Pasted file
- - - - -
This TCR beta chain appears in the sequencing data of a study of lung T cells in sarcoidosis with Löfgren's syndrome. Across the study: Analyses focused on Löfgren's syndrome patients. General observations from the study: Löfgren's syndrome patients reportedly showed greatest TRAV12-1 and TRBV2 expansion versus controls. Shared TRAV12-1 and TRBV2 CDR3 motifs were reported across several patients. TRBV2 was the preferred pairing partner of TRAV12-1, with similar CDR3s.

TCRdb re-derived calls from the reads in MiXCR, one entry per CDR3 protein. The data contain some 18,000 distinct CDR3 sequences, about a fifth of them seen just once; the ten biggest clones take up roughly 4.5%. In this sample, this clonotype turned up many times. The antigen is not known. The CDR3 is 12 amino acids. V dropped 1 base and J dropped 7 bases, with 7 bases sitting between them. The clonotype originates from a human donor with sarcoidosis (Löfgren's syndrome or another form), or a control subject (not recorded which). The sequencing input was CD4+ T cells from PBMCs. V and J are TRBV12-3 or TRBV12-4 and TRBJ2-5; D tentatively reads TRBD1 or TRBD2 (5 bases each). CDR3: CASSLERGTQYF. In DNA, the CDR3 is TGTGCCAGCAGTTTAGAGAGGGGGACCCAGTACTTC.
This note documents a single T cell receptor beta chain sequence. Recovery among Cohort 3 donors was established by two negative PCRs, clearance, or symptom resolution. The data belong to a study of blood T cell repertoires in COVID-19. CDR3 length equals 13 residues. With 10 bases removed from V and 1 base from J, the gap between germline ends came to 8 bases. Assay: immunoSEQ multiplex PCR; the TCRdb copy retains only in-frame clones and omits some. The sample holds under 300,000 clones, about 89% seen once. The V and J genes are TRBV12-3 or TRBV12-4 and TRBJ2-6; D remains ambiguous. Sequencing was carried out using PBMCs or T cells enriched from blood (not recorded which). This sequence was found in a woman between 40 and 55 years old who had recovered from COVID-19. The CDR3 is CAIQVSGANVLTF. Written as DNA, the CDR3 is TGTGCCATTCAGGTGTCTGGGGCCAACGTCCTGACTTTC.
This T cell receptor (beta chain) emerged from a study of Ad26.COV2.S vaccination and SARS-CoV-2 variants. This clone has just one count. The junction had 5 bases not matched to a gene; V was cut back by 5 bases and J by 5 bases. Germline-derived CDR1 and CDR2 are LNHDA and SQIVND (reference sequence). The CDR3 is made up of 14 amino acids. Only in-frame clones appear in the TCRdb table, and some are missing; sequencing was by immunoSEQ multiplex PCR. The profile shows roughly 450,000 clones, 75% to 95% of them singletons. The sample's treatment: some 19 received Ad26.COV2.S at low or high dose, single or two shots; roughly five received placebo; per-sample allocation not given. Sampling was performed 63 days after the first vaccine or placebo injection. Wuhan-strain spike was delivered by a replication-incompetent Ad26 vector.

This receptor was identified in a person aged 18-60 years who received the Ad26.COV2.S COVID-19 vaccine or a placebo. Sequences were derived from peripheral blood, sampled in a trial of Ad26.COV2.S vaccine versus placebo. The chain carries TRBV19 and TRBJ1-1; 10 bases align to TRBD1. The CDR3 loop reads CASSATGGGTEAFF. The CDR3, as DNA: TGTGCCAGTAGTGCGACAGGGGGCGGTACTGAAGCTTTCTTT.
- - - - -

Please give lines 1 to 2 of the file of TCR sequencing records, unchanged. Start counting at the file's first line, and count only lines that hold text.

This TCR beta chain appears in the sequencing data of a study of lung T cells in sarcoidosis with Löfgren's syndrome. Across the study: Analyses focused on Löfgren's syndrome patients. General observations from the study: Löfgren's syndrome patients reportedly showed greatest TRAV12-1 and TRBV2 expansion versus controls. Shared TRAV12-1 and TRBV2 CDR3 motifs were reported across several patients. TRBV2 was the preferred pairing partner of TRAV12-1, with similar CDR3s.

TCRdb re-derived calls from the reads in MiXCR, one entry per CDR3 protein. The data contain some 18,000 distinct CDR3 sequences, about a fifth of them seen just once; the ten biggest clones take up roughly 4.5%. In this sample, this clonotype turned up many times. The antigen is not known. The CDR3 is 12 amino acids. V dropped 1 base and J dropped 7 bases, with 7 bases sitting between them. The clonotype originates from a human donor with sarcoidosis (Löfgren's syndrome or another form), or a control subject (not recorded which). The sequencing input was CD4+ T cells from PBMCs. V and J are TRBV12-3 or TRBV12-4 and TRBJ2-5; D tentatively reads TRBD1 or TRBD2 (5 bases each). CDR3: CASSLERGTQYF. In DNA, the CDR3 is TGTGCCAGCAGTTTAGAGAGGGGGACCCAGTACTTC.